"When students engage actively with material, they generally understand
it better and remember it longer. Student participation often results
in covering less material during a semester. Yet it also can mean that
students learn more information than when the material is simply "covered" because
they actively use it and have more chances to clear up confusion. Large
numbers of students in class do not preclude interaction. The following
techniques to open up lectures to student participation have been used
in classes of up to 1200 students, as well as with smaller groups."
Section 5: Distance Learning
its most basic level, distance education takes place when a teacher and
student(s) are separated by physical distance, and technology (i.e., voice,
video, data, and print), often in concert with face-to-face communication,
is used to bridge the instructional gap." Barry Willis and the University
of Idaho Engineering Outreach staff have developed thirteen guides covering
a wide range of concerns in distance learning.
This essay, which originally appeared in print as: Chickering, Arthur
and Stephen C. Ehrmann (1996), "Implementing the Seven Principles: Technology
as Lever," AAHE Bulletin, October, pp. 3-6, describes some
of the most cost-effective and appropriate ways to use computers, video,
and telecommunications technologies to advance the Seven Principles for
Good Practice in Undergraduate Education. On this website, the article's
content has been updated to reflect new developments in the fields of
teaching, learning, and technology.
Section 6: Group Discussion
students are going to feel that discussion invites them to develop and
express their ideas in an unpressured way, then the discussion leader
must find a way to teach that is neither too dominant nor too reserved."
Chapter 10 from Discussion as a Way of Teaching: Tools and Techniques
for Democratic Classrooms by Brookfield, Stephen and Stephen Preskill.
(San Francisco: Jossey-Bass Publishers, 1999) discusses at length the
roles, responsibilities and actions of a discussion leader. It also provides
a checklist of questions that a teacher can use to maintain the balance
between "saying too much" and "saying too little."
The article "Suggestions for Leading Small-Group Discussions" from Iowa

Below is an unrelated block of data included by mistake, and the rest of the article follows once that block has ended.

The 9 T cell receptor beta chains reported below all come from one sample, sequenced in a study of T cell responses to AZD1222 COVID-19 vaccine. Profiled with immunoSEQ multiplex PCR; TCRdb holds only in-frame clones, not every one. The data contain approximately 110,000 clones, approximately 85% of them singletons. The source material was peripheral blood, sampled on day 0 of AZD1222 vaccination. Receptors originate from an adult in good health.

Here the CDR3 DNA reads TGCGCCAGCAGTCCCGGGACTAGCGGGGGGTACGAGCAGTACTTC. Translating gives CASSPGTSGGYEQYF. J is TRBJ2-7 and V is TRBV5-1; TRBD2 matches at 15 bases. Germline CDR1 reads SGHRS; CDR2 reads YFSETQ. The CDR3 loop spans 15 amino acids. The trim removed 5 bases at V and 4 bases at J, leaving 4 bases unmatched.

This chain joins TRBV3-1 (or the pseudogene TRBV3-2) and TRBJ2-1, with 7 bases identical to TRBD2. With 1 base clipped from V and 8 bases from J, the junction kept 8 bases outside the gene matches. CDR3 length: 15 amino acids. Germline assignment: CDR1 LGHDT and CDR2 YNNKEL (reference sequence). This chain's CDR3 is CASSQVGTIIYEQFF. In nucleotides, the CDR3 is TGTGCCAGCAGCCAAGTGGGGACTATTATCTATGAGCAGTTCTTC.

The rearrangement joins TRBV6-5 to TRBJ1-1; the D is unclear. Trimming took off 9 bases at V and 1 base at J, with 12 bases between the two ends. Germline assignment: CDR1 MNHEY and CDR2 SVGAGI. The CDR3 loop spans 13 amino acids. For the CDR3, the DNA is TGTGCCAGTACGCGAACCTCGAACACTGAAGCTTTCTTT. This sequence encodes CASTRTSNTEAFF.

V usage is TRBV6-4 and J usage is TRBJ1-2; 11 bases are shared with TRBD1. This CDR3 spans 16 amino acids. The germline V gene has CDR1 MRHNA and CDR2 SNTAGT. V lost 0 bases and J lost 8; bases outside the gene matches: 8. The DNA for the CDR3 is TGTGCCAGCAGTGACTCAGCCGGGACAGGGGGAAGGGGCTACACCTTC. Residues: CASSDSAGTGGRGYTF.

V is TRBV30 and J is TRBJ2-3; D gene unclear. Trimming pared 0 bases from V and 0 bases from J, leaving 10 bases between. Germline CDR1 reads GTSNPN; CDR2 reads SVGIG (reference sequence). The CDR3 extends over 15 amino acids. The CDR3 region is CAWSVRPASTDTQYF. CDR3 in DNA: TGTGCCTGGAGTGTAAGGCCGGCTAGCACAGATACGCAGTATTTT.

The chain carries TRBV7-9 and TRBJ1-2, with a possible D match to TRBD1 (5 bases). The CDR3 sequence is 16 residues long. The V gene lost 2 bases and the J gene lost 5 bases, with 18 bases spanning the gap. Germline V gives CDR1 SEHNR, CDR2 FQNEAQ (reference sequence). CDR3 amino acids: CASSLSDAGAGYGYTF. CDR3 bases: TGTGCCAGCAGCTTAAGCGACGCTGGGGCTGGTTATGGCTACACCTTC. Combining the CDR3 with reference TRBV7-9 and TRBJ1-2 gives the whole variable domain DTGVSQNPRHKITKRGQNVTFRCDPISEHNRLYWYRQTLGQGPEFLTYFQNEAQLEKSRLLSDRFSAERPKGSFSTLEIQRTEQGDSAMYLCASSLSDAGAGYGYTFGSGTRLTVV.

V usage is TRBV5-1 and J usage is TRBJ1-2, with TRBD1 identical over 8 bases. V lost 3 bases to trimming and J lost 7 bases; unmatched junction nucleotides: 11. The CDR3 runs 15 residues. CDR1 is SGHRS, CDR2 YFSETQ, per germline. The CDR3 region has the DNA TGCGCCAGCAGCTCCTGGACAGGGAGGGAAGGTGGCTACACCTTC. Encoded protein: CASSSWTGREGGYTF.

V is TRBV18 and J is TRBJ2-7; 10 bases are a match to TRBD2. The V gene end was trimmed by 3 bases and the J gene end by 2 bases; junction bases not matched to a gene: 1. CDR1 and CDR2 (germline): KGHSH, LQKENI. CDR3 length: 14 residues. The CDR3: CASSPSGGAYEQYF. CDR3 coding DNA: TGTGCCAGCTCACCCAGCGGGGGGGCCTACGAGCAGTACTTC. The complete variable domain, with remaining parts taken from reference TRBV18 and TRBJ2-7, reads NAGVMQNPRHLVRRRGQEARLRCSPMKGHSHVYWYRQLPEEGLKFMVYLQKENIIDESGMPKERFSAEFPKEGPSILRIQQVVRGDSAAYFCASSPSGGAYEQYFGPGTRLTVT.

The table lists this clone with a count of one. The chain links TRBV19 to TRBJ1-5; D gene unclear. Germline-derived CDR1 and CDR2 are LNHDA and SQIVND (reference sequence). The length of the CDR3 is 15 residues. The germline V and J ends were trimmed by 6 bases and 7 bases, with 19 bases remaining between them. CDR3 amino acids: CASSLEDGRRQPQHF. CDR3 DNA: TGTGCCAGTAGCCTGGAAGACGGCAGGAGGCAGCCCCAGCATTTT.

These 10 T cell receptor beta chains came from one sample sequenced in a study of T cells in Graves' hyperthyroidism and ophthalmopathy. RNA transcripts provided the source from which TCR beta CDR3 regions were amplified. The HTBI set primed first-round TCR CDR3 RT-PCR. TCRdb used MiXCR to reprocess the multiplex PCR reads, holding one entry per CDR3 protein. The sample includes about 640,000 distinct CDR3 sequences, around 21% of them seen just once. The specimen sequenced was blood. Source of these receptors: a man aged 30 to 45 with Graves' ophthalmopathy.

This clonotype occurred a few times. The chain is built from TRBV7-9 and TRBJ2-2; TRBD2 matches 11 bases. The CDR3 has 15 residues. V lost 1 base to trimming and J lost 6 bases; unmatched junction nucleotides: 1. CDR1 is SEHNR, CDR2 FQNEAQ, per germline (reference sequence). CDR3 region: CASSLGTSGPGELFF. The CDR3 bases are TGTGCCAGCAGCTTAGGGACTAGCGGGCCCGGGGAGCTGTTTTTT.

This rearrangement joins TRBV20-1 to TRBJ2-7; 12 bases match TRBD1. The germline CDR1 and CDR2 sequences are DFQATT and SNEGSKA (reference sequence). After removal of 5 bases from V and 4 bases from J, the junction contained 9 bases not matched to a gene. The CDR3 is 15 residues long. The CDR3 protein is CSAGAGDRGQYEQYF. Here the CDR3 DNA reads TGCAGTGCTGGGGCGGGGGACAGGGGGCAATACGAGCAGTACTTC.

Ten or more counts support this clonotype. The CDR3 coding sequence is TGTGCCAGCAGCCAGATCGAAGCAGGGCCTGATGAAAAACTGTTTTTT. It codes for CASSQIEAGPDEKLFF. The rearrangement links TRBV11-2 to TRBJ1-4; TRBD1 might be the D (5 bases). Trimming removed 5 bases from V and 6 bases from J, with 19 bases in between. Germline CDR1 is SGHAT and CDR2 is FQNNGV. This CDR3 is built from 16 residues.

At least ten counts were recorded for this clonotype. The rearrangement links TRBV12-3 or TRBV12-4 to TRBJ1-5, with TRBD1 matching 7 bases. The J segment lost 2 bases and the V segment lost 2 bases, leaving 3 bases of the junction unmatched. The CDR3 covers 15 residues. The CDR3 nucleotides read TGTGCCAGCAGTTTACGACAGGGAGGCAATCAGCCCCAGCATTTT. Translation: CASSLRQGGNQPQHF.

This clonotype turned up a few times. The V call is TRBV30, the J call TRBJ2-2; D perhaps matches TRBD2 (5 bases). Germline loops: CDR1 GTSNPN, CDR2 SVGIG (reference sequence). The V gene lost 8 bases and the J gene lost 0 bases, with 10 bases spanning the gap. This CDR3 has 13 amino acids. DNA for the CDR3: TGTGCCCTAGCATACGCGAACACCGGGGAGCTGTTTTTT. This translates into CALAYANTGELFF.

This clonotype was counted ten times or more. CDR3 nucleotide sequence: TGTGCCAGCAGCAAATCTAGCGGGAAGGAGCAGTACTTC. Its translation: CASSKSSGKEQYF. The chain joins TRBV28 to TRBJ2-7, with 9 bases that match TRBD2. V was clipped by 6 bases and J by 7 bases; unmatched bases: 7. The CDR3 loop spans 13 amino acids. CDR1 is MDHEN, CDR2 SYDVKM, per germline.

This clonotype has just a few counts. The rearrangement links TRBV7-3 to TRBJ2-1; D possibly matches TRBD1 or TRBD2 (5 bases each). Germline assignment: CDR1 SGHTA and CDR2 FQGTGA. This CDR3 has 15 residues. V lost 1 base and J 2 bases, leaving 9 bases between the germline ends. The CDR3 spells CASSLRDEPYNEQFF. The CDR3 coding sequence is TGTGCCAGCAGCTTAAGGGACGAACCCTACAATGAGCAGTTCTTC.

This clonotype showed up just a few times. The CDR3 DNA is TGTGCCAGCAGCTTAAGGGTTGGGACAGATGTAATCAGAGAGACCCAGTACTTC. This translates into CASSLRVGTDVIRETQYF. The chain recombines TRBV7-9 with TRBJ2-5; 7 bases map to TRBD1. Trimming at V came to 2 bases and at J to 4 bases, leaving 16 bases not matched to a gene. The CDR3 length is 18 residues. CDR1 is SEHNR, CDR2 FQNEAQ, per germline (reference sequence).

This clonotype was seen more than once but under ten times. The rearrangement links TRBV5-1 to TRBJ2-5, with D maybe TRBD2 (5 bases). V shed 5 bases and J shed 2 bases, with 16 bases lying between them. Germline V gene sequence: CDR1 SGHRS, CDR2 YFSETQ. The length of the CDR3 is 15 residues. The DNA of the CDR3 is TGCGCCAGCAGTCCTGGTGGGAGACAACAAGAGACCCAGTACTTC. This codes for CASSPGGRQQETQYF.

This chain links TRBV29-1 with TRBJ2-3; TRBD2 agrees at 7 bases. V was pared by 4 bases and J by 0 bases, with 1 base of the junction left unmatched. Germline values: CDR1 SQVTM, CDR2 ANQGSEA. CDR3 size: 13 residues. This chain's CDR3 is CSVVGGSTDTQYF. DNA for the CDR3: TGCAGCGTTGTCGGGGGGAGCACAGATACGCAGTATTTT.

State's Center for Teaching Excellence, outlines how and when to use small
group discussions as a teaching technique.
“Small Group Teaching” by David Jaques focuses on group characteristics
and dynamics, instructor interventions, and methods for evaluating how
well the technique has worked.
This article discusses how to distribute job duties in group work. An
example of an assignment for a group of 4 or 5 students is given. “Group
Work: Using Job Duties in the Classroom” by Jennifer Gray, Nevada-California
International Consortium, Japan.
"Tips for Grading Group Work" by Kathleen McKinney, Cross Chair in the
Scholarship of Teaching and Learning and Professor of Sociology, Illinois
State University, examines how (and whether) group work should be graded.
Glenn Blackwell's paper, "Group Discussion Techniques in a Technical Course"
discusses his use of small group discussions in engineering courses and
how these discussions relate to the test format he uses.
with Excellence, a UC-Berkeley compendium of best teaching practices
by Barbara Gross Davis, Lynn Wood, and Robert C. Wilson, contains
several sections relevant to developing and delivering lectures as a teaching
Lectures play a vital role in teaching. Here are twenty ways to make lectures
more participatory. Adapted from Participatory Lectures, Derek Bok Center
for Teaching and Learning, 1992.
This article, "What Constitutes a Good Lecture?" offers an inside look
at how students view lectures.
Jann Lacoss, Faculty Consultant, UVA Teaching Resource Center and Jennifer
Chylack, Graduate Student Associate,
“The Muddiest Point in the Lecture as a Feedback Device”discusses
the three questions that can be asked at the end of class as feedback.
Frederick Mosteller, Derek Bok Center for Teaching and Learning, 1989.
Section 8: Peer Review Activities
State University's Writing Center walks you through the use of peer review
as a teaching technique. Topics include:
for Peer Review Sessions
Students Make Effective Comments
Students Handle Divergent Advice
Sample workshop sheets
The Bedford Workshop on Teaching Writing Online goes into detail about how
to teach students to review other students' writing and then explains additional
techniques for peer review, including:
Outloud--the virtue of simply sharing for sharing's sake.
of Gravity--where you describe the focal point of the paper.
you support, then challenge, a writer's ideas.
- Say Back--
where you recall as much as you can based on what the writer wrote.
you describe a paper in 'other' terms.
you reveal the essence of a thought.
for Flow-- helping writers share their logic and the connections their